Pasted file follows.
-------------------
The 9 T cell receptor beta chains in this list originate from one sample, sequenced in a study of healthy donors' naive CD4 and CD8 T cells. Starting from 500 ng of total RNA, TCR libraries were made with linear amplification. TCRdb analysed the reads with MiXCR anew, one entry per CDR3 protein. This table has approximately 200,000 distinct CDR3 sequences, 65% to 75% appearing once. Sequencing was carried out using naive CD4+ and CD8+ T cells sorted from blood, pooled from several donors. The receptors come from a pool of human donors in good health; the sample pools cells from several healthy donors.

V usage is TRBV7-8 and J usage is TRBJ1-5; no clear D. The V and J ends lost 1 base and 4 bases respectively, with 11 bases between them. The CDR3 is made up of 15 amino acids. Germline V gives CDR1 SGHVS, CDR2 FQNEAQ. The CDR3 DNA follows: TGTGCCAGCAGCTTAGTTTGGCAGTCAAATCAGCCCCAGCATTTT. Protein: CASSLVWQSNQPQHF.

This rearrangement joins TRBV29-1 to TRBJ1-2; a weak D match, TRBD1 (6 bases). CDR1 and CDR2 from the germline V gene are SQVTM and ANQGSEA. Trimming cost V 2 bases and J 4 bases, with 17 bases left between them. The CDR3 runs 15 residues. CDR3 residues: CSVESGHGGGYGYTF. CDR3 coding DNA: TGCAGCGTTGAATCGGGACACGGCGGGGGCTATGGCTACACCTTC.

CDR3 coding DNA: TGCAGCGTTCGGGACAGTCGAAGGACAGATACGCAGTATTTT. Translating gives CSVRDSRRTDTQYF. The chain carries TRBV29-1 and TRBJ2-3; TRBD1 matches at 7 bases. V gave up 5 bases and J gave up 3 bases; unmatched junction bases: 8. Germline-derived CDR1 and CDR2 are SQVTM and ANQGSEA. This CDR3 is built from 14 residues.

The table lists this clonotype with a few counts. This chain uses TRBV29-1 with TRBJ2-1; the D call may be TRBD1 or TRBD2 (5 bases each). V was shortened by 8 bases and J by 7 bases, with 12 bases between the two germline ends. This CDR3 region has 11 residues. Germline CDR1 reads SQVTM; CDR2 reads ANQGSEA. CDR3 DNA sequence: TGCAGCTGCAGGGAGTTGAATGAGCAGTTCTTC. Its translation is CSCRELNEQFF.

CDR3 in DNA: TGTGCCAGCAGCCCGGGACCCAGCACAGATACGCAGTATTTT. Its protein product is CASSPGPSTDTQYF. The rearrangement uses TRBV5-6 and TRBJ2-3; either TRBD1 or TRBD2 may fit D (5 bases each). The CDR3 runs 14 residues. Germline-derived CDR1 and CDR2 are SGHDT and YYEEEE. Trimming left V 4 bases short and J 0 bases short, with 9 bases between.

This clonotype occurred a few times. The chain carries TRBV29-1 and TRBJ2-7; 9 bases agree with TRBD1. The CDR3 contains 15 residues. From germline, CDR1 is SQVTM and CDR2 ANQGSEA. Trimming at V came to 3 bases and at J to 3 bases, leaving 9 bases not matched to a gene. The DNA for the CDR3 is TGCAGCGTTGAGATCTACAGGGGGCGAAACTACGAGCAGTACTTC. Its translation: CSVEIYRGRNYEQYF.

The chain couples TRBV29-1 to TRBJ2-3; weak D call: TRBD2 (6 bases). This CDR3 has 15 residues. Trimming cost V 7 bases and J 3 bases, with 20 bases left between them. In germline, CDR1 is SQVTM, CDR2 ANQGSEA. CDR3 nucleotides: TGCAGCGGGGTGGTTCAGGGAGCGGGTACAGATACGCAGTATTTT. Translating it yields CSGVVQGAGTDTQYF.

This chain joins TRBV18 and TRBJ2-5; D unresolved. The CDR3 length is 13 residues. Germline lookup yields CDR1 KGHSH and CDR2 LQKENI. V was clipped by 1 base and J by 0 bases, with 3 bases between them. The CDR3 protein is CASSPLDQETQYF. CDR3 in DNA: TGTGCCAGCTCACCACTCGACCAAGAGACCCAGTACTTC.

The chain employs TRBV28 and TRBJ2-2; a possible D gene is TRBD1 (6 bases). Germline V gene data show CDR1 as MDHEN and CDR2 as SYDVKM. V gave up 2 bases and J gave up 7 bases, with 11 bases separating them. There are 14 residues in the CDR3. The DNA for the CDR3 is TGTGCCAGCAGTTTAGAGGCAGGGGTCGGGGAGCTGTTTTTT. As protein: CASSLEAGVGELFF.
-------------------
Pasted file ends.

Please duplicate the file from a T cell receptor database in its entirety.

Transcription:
The 9 T cell receptor beta chains in this list originate from one sample, sequenced in a study of healthy donors' naive CD4 and CD8 T cells. Starting from 500 ng of total RNA, TCR libraries were made with linear amplification. TCRdb analysed the reads with MiXCR anew, one entry per CDR3 protein. This table has approximately 200,000 distinct CDR3 sequences, 65% to 75% appearing once. Sequencing was carried out using naive CD4+ and CD8+ T cells sorted from blood, pooled from several donors. The receptors come from a pool of human donors in good health; the sample pools cells from several healthy donors.

V usage is TRBV7-8 and J usage is TRBJ1-5; no clear D. The V and J ends lost 1 base and 4 bases respectively, with 11 bases between them. The CDR3 is made up of 15 amino acids. Germline V gives CDR1 SGHVS, CDR2 FQNEAQ. The CDR3 DNA follows: TGTGCCAGCAGCTTAGTTTGGCAGTCAAATCAGCCCCAGCATTTT. Protein: CASSLVWQSNQPQHF.

This rearrangement joins TRBV29-1 to TRBJ1-2; a weak D match, TRBD1 (6 bases). CDR1 and CDR2 from the germline V gene are SQVTM and ANQGSEA. Trimming cost V 2 bases and J 4 bases, with 17 bases left between them. The CDR3 runs 15 residues. CDR3 residues: CSVESGHGGGYGYTF. CDR3 coding DNA: TGCAGCGTTGAATCGGGACACGGCGGGGGCTATGGCTACACCTTC.

CDR3 coding DNA: TGCAGCGTTCGGGACAGTCGAAGGACAGATACGCAGTATTTT. Translating gives CSVRDSRRTDTQYF. The chain carries TRBV29-1 and TRBJ2-3; TRBD1 matches at 7 bases. V gave up 5 bases and J gave up 3 bases; unmatched junction bases: 8. Germline-derived CDR1 and CDR2 are SQVTM and ANQGSEA. This CDR3 is built from 14 residues.

The table lists this clonotype with a few counts. This chain uses TRBV29-1 with TRBJ2-1; the D call may be TRBD1 or TRBD2 (5 bases each). V was shortened by 8 bases and J by 7 bases, with 12 bases between the two germline ends. This CDR3 region has 11 residues. Germline CDR1 reads SQVTM; CDR2 reads ANQGSEA. CDR3 DNA sequence: TGCAGCTGCAGGGAGTTGAATGAGCAGTTCTTC. Its translation is CSCRELNEQFF.

CDR3 in DNA: TGTGCCAGCAGCCCGGGACCCAGCACAGATACGCAGTATTTT. Its protein product is CASSPGPSTDTQYF. The rearrangement uses TRBV5-6 and TRBJ2-3; either TRBD1 or TRBD2 may fit D (5 bases each). The CDR3 runs 14 residues. Germline-derived CDR1 and CDR2 are SGHDT and YYEEEE. Trimming left V 4 bases short and J 0 bases short, with 9 bases between.

This clonotype occurred a few times. The chain carries TRBV29-1 and TRBJ2-7; 9 bases agree with TRBD1. The CDR3 contains 15 residues. From germline, CDR1 is SQVTM and CDR2 ANQGSEA. Trimming at V came to 3 bases and at J to 3 bases, leaving 9 bases not matched to a gene. The DNA for the CDR3 is TGCAGCGTTGAGATCTACAGGGGGCGAAACTACGAGCAGTACTTC. Its translation: CSVEIYRGRNYEQYF.

The chain couples TRBV29-1 to TRBJ2-3; weak D call: TRBD2 (6 bases). This CDR3 has 15 residues. Trimming cost V 7 bases and J 3 bases, with 20 bases left between them. In germline, CDR1 is SQVTM, CDR2 ANQGSEA. CDR3 nucleotides: TGCAGCGGGGTGGTTCAGGGAGCGGGTACAGATACGCAGTATTTT. Translating it yields CSGVVQGAGTDTQYF.

This chain joins TRBV18 and TRBJ2-5; D unresolved. The CDR3 length is 13 residues. Germline lookup yields CDR1 KGHSH and CDR2 LQKENI. V was clipped by 1 base and J by 0 bases, with 3 bases between them. The CDR3 protein is CASSPLDQETQYF. CDR3 in DNA: TGTGCCAGCTCACCACTCGACCAAGAGACCCAGTACTTC.

The chain employs TRBV28 and TRBJ2-2; a possible D gene is TRBD1 (6 bases). Germline V gene data show CDR1 as MDHEN and CDR2 as SYDVKM. V gave up 2 bases and J gave up 7 bases, with 11 bases separating them. There are 14 residues in the CDR3. The DNA for the CDR3 is TGTGCCAGCAGTTTAGAGGCAGGGGTCGGGGAGCTGTTTTTT. As protein: CASSLEAGVGELFF.